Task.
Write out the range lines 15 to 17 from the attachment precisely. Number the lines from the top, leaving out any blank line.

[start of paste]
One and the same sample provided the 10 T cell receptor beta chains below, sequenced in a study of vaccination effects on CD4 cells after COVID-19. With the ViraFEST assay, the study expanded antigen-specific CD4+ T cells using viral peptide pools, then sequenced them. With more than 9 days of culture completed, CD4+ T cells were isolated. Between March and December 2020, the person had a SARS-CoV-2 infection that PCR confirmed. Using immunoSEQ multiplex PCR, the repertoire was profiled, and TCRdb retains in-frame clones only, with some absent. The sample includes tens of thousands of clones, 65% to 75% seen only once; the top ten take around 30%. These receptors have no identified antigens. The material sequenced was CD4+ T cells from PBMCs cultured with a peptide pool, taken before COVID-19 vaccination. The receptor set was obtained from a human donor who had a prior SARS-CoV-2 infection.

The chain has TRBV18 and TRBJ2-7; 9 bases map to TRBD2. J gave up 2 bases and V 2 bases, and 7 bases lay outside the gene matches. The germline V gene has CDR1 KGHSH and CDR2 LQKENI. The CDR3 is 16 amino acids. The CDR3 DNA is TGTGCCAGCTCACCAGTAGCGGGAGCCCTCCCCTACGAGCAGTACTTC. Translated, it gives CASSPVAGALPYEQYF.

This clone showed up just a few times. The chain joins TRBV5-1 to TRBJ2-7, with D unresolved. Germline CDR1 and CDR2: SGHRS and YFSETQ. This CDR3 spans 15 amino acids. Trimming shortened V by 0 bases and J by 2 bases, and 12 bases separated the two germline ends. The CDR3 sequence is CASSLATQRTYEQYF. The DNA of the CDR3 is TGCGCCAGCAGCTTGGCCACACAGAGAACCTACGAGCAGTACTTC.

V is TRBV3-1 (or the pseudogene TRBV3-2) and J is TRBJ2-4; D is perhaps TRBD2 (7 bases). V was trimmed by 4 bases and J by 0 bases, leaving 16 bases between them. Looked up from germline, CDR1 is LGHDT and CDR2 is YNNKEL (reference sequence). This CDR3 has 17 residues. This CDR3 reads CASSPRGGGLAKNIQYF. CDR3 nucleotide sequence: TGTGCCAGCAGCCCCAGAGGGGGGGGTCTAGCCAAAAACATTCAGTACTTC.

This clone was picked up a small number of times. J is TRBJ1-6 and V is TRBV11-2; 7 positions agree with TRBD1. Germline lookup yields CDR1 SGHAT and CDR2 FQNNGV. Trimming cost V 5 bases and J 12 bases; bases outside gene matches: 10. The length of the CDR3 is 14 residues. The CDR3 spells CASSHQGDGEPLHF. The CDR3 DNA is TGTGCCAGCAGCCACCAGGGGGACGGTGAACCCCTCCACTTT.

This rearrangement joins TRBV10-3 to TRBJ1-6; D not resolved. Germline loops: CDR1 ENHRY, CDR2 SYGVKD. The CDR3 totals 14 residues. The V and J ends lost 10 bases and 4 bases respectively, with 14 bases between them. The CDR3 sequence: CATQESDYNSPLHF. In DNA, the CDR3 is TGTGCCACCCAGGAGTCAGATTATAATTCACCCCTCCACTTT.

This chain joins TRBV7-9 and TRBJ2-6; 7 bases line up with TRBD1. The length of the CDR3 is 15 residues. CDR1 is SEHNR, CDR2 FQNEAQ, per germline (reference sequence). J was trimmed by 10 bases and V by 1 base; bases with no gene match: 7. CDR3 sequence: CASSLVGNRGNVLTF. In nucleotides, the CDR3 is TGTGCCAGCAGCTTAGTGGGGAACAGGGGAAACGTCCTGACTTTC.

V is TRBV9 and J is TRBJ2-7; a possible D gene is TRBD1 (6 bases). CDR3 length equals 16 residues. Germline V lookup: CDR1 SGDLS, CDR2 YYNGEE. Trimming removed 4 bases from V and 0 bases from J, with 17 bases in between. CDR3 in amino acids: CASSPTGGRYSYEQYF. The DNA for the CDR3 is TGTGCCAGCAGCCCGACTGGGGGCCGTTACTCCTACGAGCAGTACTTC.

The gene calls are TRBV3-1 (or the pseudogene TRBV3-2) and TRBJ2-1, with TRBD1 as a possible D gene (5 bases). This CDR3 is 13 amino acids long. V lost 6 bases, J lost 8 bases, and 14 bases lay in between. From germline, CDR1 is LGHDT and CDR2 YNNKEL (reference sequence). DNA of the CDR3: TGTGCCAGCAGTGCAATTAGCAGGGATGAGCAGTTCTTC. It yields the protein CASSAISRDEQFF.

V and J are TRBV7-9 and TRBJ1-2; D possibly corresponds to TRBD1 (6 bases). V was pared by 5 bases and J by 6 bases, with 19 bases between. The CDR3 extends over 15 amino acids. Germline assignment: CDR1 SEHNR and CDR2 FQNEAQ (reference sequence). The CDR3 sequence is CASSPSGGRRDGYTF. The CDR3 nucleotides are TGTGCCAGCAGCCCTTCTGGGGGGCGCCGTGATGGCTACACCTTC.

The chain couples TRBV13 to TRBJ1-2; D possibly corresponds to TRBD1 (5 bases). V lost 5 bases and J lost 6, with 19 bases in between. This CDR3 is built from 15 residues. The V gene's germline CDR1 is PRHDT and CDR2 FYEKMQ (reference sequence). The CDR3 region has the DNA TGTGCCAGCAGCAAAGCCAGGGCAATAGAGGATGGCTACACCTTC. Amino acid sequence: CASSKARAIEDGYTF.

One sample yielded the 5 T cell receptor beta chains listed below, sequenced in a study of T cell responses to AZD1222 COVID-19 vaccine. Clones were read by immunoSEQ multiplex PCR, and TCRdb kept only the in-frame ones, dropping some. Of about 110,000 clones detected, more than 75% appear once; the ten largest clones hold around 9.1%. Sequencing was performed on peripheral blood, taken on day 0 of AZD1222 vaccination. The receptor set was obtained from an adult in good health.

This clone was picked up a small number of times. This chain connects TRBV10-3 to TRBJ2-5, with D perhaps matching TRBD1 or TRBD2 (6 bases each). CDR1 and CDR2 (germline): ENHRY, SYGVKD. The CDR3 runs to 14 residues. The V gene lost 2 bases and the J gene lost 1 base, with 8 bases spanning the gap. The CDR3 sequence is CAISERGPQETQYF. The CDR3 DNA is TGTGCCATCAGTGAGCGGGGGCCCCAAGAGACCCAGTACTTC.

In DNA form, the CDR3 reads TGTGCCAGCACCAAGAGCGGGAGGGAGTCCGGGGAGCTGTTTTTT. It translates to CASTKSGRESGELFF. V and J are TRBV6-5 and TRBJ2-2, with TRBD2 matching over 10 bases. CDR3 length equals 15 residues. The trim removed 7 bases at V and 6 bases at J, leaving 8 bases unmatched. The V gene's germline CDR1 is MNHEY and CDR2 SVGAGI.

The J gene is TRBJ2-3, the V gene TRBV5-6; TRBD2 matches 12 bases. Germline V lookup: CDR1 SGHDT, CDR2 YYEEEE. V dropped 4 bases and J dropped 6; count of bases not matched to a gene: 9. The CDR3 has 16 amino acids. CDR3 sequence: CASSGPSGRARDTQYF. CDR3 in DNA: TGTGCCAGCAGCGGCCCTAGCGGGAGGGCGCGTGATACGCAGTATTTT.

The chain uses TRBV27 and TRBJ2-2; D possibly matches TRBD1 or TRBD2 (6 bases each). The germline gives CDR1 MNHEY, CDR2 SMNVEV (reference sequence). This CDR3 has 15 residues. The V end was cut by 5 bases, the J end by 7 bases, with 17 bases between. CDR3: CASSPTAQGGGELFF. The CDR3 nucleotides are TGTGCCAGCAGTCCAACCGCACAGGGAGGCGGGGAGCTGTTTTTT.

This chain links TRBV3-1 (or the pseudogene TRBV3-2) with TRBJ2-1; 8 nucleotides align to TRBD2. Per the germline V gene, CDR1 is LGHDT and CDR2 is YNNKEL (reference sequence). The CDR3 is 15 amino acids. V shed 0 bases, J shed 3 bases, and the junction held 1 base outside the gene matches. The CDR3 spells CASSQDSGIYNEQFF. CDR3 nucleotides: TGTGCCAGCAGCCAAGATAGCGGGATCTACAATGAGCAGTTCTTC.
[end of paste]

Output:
The J gene is TRBJ2-3, the V gene TRBV5-6; TRBD2 matches 12 bases. Germline V lookup: CDR1 SGHDT, CDR2 YYEEEE. V dropped 4 bases and J dropped 6; count of bases not matched to a gene: 9. The CDR3 has 16 amino acids. CDR3 sequence: CASSGPSGRARDTQYF. CDR3 in DNA: TGTGCCAGCAGCGGCCCTAGCGGGAGGGCGCGTGATACGCAGTATTTT.

The chain uses TRBV27 and TRBJ2-2; D possibly matches TRBD1 or TRBD2 (6 bases each). The germline gives CDR1 MNHEY, CDR2 SMNVEV (reference sequence). This CDR3 has 15 residues. The V end was cut by 5 bases, the J end by 7 bases, with 17 bases between. CDR3: CASSPTAQGGGELFF. The CDR3 nucleotides are TGTGCCAGCAGTCCAACCGCACAGGGAGGCGGGGAGCTGTTTTTT.

This chain links TRBV3-1 (or the pseudogene TRBV3-2) with TRBJ2-1; 8 nucleotides align to TRBD2. Per the germline V gene, CDR1 is LGHDT and CDR2 is YNNKEL (reference sequence). The CDR3 is 15 amino acids. V shed 0 bases, J shed 3 bases, and the junction held 1 base outside the gene matches. The CDR3 spells CASSQDSGIYNEQFF. CDR3 nucleotides: TGTGCCAGCAGCCAAGATAGCGGGATCTACAATGAGCAGTTCTTC.